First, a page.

However, there are two missable interactions, Shimanekko and Nego-Six. Shimanekko is Shimane Prefecture’s official mascot, someone wearing a yellow cat-like costume. Just like in Root Letter, you gain trophies for finding them in various locations, often not the locations you need to visit in order to progress the story. But, if you’re frantically visiting everywhere and clicking everything, as I was, then you’ll find them all naturally in your playthrough.
Nego-Six is a rather strange individual who, just like Shimanekko, appears within locations you’re not required to visit in regards to the story. This guy has one purpose, to ask you multiple-choice questions relating to something you’ve just seen or been told about within the story. Get them all right for a trophy but sadly, I didn’t notice any reward for getting them all right other than the silver award. He is quite mysterious though, literally flying off into space or fading out of existence once you’ve answered his questions – I honestly have no idea who he is or why he’s in the game!
It’s your fault!
As you play Root Film, you’ll alternate between Yagumo and his sister, Riho, both of which have a tendency to be in the wrong place at the wrong time when it comes to death and murder. Each chapter will not only have you exploring various locations and reading lots of fascinating dialogue, but you’ll also find yourself helping out the police and locals as you discover evidence that you can use to your advantage when pressuring the truth out of the accused. But, the evidence you find aren’t items or forensics, it’s sentences, phrases, observations, and conclusions you’ve come up with after talking to other people.
Once you’ve engaged in an accusation interrogation, either your character or the accused will ask a question that requires you to back up your theory with one of the pieces of evidence you’ve stored in your mind. If you pick the right one, you’ll push the process onwards as you present more evidence to back up the other things you are accusing them of. But, should you get it wrong, the tables turn and you being to lose the questioning. If you get too many things wrong, the game is over due to you potentially being unable to push the other person to confess to their crimes.
Now, the only time you’ll ‘lose’ is either the final interrogation (as one wrong answer and it’s game over) or if you’re purposely trying to get the questioning wrong – for a trophy. This is because the answers are very easy to work out and you’ll bounce right back once you give the right answer after getting it wrong. So, although there is a lot of times where you’ll have to question and successfully interrogate people within Root Film, it’s very forgiving and straight-forward. Also, even if you do lose, the game continues right before the questioning begins – allowing you to try again without worrying if you’ve saved or not.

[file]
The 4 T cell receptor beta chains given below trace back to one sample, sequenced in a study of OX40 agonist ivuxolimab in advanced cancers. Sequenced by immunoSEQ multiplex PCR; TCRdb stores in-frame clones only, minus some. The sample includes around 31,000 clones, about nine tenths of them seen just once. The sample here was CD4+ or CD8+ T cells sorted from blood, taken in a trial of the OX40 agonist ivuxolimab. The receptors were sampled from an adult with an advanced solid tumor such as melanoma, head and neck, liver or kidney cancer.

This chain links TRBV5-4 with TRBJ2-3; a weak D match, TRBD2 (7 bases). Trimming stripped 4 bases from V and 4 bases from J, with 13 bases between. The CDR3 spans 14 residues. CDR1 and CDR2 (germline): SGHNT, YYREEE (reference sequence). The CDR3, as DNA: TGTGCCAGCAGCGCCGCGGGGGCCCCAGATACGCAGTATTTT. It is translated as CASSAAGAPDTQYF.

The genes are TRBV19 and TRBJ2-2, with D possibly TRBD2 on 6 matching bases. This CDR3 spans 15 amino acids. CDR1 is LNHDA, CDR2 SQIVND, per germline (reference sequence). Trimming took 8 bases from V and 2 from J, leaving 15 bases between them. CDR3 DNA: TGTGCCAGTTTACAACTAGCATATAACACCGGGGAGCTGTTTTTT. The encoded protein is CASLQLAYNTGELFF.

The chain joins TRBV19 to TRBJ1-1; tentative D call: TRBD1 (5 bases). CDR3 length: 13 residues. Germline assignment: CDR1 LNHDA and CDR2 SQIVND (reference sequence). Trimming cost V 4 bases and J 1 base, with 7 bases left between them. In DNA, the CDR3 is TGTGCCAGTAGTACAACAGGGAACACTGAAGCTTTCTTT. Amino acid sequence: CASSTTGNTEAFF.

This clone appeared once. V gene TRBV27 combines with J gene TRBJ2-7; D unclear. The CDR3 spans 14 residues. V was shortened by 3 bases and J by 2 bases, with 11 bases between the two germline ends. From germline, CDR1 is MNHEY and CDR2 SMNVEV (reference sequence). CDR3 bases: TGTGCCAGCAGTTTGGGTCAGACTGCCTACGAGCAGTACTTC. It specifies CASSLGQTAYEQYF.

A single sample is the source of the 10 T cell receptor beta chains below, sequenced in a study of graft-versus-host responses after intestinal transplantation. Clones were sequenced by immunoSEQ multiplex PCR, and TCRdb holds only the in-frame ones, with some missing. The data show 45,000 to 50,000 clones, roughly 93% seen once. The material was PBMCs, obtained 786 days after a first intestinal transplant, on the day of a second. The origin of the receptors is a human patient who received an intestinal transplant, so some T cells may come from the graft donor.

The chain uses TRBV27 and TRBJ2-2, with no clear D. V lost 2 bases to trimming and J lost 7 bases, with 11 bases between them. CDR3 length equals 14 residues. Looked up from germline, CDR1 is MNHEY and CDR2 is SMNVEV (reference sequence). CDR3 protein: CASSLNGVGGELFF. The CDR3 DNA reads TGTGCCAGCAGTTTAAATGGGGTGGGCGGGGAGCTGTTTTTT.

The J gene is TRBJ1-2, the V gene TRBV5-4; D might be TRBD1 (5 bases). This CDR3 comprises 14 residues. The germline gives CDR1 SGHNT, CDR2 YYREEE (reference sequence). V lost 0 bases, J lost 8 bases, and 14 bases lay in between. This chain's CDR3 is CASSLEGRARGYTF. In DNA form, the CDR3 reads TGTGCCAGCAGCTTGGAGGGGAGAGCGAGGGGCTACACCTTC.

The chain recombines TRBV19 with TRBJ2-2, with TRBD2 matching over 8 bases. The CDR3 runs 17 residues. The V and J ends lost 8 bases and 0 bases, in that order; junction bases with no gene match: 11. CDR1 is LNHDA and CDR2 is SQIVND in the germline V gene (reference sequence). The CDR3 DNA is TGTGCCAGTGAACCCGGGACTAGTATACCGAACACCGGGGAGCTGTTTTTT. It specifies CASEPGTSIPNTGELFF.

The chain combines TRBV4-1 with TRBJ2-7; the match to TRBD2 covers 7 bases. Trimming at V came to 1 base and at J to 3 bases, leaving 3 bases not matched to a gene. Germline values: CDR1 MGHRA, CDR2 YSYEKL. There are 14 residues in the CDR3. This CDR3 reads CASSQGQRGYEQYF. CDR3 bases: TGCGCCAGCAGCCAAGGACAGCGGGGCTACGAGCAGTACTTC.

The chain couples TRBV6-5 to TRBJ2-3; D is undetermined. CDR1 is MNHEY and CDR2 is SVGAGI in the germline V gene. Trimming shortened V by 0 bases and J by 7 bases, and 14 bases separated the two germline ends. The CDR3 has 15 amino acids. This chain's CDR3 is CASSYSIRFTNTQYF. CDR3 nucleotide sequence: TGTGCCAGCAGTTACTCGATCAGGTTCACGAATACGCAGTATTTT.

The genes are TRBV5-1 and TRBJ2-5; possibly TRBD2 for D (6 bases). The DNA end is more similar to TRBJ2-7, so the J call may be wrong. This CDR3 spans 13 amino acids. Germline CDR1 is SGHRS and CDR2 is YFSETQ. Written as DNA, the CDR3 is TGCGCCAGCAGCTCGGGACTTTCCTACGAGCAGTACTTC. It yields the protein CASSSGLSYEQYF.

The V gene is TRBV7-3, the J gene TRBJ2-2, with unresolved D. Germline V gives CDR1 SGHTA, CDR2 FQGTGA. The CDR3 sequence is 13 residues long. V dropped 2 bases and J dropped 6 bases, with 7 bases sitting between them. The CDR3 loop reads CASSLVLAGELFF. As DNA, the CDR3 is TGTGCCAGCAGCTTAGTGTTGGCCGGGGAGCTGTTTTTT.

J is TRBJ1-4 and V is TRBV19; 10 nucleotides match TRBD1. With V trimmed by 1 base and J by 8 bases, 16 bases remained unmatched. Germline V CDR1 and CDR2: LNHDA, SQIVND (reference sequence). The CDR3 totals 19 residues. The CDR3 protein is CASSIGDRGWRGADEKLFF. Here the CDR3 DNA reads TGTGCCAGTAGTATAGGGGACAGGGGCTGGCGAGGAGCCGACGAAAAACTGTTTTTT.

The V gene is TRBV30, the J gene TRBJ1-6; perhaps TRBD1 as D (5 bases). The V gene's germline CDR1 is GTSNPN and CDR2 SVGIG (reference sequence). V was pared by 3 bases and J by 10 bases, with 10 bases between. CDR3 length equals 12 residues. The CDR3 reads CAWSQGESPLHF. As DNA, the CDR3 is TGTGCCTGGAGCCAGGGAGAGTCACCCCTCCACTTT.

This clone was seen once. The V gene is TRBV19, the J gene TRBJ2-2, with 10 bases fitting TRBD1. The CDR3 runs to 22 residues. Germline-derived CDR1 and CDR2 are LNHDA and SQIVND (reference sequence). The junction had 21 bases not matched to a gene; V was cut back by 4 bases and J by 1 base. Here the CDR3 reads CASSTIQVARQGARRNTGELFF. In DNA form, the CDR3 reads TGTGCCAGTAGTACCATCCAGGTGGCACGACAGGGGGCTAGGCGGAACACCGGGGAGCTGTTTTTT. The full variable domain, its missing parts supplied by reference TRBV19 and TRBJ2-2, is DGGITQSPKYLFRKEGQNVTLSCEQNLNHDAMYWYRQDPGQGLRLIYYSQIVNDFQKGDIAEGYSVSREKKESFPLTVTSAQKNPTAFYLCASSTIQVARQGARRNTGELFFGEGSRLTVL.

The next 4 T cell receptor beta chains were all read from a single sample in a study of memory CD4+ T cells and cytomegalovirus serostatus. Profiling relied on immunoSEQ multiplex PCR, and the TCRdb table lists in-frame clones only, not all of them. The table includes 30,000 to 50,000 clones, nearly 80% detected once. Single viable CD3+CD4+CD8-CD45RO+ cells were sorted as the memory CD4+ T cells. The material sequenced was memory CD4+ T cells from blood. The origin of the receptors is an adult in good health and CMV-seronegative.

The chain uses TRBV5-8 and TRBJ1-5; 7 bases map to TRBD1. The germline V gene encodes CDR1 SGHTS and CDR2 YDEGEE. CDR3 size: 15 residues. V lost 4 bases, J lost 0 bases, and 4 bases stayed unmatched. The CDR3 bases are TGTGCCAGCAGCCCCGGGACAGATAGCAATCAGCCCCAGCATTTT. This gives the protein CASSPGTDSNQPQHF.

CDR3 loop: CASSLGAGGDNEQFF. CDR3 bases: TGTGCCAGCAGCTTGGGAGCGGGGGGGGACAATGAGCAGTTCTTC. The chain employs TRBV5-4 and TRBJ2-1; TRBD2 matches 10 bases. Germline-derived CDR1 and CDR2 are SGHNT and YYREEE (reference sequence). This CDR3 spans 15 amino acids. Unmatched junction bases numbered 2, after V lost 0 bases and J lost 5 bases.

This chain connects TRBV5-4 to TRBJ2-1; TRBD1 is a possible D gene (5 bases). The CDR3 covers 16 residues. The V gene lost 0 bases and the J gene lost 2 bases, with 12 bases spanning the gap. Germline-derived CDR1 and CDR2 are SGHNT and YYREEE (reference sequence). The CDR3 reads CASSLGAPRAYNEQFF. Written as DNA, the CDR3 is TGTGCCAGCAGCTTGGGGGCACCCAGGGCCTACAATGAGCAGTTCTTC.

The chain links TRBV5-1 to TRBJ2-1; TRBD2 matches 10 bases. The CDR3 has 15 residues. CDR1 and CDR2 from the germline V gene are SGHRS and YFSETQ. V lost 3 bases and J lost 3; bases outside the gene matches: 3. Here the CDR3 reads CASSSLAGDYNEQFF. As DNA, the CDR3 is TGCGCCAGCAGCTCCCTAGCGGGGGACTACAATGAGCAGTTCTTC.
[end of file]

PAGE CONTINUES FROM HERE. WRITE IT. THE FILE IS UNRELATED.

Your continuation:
Okay, with the mechanics out of the way, what is Root Film actually like? Does it have a good story or is it generic and dull? Personally, I really enjoyed the story, especially when playing Yagumo, as his story was a little more exciting and involved – especially the final chapters. The game has a few gruesome parts but it’s nothing too graphic or disturbing, but at least it has red blood. I also found myself incorrectly guessing who was behind some of the tragic deaths, making the reveal much more satisfying and surprising.
Aside from the morbid sections of the Visual Novel, there’s a lot of comedic relief and light-hearted narrative thrown in to balance the atmosphere. Your partner at the firm is very bubbly and outgoing, almost acting as your younger sister as she constantly annoys you. There’s also a pair of detectives who are always on each other’s backs, one of which is easy to manipulate and the other is very strict – the older one isn’t afraid of roundhouse kicking the younger on in the face if he gives away too much of the case, either! The game has a nice combination of thriller, comedy, drama, and slap-stick.
There’s even one chapter in which your companions refer to an older person as a ‘boomer’… I don’t know if that’s well-used in Japan or if it’s been translated and changed?
The story itself confused me a little. Once you’ve done chapter one as Yagumo, you can either carry on as him or play Riho’s story. He’s a director, she’s an actress. However, you can’t progress past chapter three with Yagumo until you’ve done chapter two as Riho, so by the time I returned to Yagumo in chapter four, I had forgotten why he was in the situation he was in. A small recap would have been nice, as the game presents each chapter with its own credits, like a TV show (to fit with the premise of the game), but there’s no text or visual reminder of what’s happened previously – they really missed an opportunity here.